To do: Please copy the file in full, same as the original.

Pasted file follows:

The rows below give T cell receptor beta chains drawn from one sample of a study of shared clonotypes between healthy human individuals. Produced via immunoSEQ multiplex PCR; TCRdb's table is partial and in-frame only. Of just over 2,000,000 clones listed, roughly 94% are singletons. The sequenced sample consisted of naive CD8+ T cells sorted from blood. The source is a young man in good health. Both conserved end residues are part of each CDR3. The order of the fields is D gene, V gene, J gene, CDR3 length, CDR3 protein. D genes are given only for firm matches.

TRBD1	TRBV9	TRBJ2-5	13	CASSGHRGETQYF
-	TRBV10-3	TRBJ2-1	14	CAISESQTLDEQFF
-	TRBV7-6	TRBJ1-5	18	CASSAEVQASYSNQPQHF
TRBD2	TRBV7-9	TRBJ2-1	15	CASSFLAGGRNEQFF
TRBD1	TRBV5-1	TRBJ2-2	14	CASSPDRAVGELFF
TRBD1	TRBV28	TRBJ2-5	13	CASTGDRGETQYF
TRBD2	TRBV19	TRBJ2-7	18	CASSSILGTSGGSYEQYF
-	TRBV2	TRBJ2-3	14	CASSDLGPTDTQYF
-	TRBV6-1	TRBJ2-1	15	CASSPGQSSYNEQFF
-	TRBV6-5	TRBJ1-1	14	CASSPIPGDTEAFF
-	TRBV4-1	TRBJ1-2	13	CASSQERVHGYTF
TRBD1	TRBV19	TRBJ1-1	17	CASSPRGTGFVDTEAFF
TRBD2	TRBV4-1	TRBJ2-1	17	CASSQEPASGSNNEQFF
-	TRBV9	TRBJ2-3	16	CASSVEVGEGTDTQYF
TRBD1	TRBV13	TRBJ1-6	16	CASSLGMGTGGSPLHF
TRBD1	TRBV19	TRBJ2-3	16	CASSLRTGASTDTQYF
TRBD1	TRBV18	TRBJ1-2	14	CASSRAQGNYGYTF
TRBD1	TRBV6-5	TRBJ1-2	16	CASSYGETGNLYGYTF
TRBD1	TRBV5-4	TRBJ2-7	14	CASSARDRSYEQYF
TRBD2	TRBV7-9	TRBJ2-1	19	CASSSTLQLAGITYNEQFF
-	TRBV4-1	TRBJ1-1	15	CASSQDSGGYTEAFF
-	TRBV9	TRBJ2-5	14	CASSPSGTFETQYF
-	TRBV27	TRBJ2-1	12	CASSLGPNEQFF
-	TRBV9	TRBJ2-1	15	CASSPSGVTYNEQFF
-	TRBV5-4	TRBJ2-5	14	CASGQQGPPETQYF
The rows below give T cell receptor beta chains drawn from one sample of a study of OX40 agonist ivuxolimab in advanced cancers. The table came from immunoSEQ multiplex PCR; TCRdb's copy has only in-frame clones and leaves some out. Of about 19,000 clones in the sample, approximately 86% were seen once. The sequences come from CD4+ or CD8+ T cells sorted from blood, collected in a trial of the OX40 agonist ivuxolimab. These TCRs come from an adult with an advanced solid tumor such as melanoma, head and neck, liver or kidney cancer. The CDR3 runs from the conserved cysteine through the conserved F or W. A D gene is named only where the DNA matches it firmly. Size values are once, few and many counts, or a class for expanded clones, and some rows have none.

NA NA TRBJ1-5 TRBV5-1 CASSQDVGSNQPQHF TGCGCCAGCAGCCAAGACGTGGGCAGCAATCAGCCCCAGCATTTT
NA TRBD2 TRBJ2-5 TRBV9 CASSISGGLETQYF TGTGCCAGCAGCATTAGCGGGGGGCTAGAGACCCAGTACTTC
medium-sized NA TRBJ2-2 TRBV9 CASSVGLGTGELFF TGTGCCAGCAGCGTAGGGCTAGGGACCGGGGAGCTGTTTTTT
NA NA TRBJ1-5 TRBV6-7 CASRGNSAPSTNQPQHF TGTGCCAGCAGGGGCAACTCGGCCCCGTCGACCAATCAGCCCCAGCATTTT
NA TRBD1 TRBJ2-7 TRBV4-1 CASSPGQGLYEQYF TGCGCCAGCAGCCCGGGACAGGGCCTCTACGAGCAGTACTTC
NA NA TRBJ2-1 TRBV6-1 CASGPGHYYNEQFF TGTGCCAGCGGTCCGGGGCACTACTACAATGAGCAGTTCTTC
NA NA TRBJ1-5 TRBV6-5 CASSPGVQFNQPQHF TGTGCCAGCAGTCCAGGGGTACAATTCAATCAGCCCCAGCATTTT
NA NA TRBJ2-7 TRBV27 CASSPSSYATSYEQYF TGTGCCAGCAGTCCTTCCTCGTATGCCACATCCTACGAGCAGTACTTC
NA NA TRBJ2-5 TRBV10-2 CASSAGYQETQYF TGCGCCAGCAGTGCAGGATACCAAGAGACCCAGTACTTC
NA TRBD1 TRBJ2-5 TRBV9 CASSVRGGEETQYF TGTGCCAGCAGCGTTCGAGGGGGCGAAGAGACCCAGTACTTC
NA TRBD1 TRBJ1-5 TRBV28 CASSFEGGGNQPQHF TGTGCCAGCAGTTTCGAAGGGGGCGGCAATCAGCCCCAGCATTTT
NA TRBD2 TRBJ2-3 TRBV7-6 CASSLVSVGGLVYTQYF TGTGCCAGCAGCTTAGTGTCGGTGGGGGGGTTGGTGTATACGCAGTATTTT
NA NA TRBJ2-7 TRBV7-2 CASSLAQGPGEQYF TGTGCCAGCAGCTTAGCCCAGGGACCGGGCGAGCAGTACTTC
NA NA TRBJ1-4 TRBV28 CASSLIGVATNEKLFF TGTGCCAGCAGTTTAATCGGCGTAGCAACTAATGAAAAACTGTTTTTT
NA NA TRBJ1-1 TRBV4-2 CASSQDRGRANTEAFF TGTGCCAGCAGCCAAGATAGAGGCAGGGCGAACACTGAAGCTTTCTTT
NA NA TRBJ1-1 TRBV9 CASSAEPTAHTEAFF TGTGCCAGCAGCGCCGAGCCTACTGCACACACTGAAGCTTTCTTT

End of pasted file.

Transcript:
The rows below give T cell receptor beta chains drawn from one sample of a study of shared clonotypes between healthy human individuals. Produced via immunoSEQ multiplex PCR; TCRdb's table is partial and in-frame only. Of just over 2,000,000 clones listed, roughly 94% are singletons. The sequenced sample consisted of naive CD8+ T cells sorted from blood. The source is a young man in good health. Both conserved end residues are part of each CDR3. The order of the fields is D gene, V gene, J gene, CDR3 length, CDR3 protein. D genes are given only for firm matches.

TRBD1	TRBV9	TRBJ2-5	13	CASSGHRGETQYF
-	TRBV10-3	TRBJ2-1	14	CAISESQTLDEQFF
-	TRBV7-6	TRBJ1-5	18	CASSAEVQASYSNQPQHF
TRBD2	TRBV7-9	TRBJ2-1	15	CASSFLAGGRNEQFF
TRBD1	TRBV5-1	TRBJ2-2	14	CASSPDRAVGELFF
TRBD1	TRBV28	TRBJ2-5	13	CASTGDRGETQYF
TRBD2	TRBV19	TRBJ2-7	18	CASSSILGTSGGSYEQYF
-	TRBV2	TRBJ2-3	14	CASSDLGPTDTQYF
-	TRBV6-1	TRBJ2-1	15	CASSPGQSSYNEQFF
-	TRBV6-5	TRBJ1-1	14	CASSPIPGDTEAFF
-	TRBV4-1	TRBJ1-2	13	CASSQERVHGYTF
TRBD1	TRBV19	TRBJ1-1	17	CASSPRGTGFVDTEAFF
TRBD2	TRBV4-1	TRBJ2-1	17	CASSQEPASGSNNEQFF
-	TRBV9	TRBJ2-3	16	CASSVEVGEGTDTQYF
TRBD1	TRBV13	TRBJ1-6	16	CASSLGMGTGGSPLHF
TRBD1	TRBV19	TRBJ2-3	16	CASSLRTGASTDTQYF
TRBD1	TRBV18	TRBJ1-2	14	CASSRAQGNYGYTF
TRBD1	TRBV6-5	TRBJ1-2	16	CASSYGETGNLYGYTF
TRBD1	TRBV5-4	TRBJ2-7	14	CASSARDRSYEQYF
TRBD2	TRBV7-9	TRBJ2-1	19	CASSSTLQLAGITYNEQFF
-	TRBV4-1	TRBJ1-1	15	CASSQDSGGYTEAFF
-	TRBV9	TRBJ2-5	14	CASSPSGTFETQYF
-	TRBV27	TRBJ2-1	12	CASSLGPNEQFF
-	TRBV9	TRBJ2-1	15	CASSPSGVTYNEQFF
-	TRBV5-4	TRBJ2-5	14	CASGQQGPPETQYF
The rows below give T cell receptor beta chains drawn from one sample of a study of OX40 agonist ivuxolimab in advanced cancers. The table came from immunoSEQ multiplex PCR; TCRdb's copy has only in-frame clones and leaves some out. Of about 19,000 clones in the sample, approximately 86% were seen once. The sequences come from CD4+ or CD8+ T cells sorted from blood, collected in a trial of the OX40 agonist ivuxolimab. These TCRs come from an adult with an advanced solid tumor such as melanoma, head and neck, liver or kidney cancer. The CDR3 runs from the conserved cysteine through the conserved F or W. A D gene is named only where the DNA matches it firmly. Size values are once, few and many counts, or a class for expanded clones, and some rows have none.

NA NA TRBJ1-5 TRBV5-1 CASSQDVGSNQPQHF TGCGCCAGCAGCCAAGACGTGGGCAGCAATCAGCCCCAGCATTTT
NA TRBD2 TRBJ2-5 TRBV9 CASSISGGLETQYF TGTGCCAGCAGCATTAGCGGGGGGCTAGAGACCCAGTACTTC
medium-sized NA TRBJ2-2 TRBV9 CASSVGLGTGELFF TGTGCCAGCAGCGTAGGGCTAGGGACCGGGGAGCTGTTTTTT
NA NA TRBJ1-5 TRBV6-7 CASRGNSAPSTNQPQHF TGTGCCAGCAGGGGCAACTCGGCCCCGTCGACCAATCAGCCCCAGCATTTT
NA TRBD1 TRBJ2-7 TRBV4-1 CASSPGQGLYEQYF TGCGCCAGCAGCCCGGGACAGGGCCTCTACGAGCAGTACTTC
NA NA TRBJ2-1 TRBV6-1 CASGPGHYYNEQFF TGTGCCAGCGGTCCGGGGCACTACTACAATGAGCAGTTCTTC
NA NA TRBJ1-5 TRBV6-5 CASSPGVQFNQPQHF TGTGCCAGCAGTCCAGGGGTACAATTCAATCAGCCCCAGCATTTT
NA NA TRBJ2-7 TRBV27 CASSPSSYATSYEQYF TGTGCCAGCAGTCCTTCCTCGTATGCCACATCCTACGAGCAGTACTTC
NA NA TRBJ2-5 TRBV10-2 CASSAGYQETQYF TGCGCCAGCAGTGCAGGATACCAAGAGACCCAGTACTTC
NA TRBD1 TRBJ2-5 TRBV9 CASSVRGGEETQYF TGTGCCAGCAGCGTTCGAGGGGGCGAAGAGACCCAGTACTTC
NA TRBD1 TRBJ1-5 TRBV28 CASSFEGGGNQPQHF TGTGCCAGCAGTTTCGAAGGGGGCGGCAATCAGCCCCAGCATTTT
NA TRBD2 TRBJ2-3 TRBV7-6 CASSLVSVGGLVYTQYF TGTGCCAGCAGCTTAGTGTCGGTGGGGGGGTTGGTGTATACGCAGTATTTT
NA NA TRBJ2-7 TRBV7-2 CASSLAQGPGEQYF TGTGCCAGCAGCTTAGCCCAGGGACCGGGCGAGCAGTACTTC
NA NA TRBJ1-4 TRBV28 CASSLIGVATNEKLFF TGTGCCAGCAGTTTAATCGGCGTAGCAACTAATGAAAAACTGTTTTTT
NA NA TRBJ1-1 TRBV4-2 CASSQDRGRANTEAFF TGTGCCAGCAGCCAAGATAGAGGCAGGGCGAACACTGAAGCTTTCTTT
NA NA TRBJ1-1 TRBV9 CASSAEPTAHTEAFF TGTGCCAGCAGCGCCGAGCCTACTGCACACACTGAAGCTTTCTTT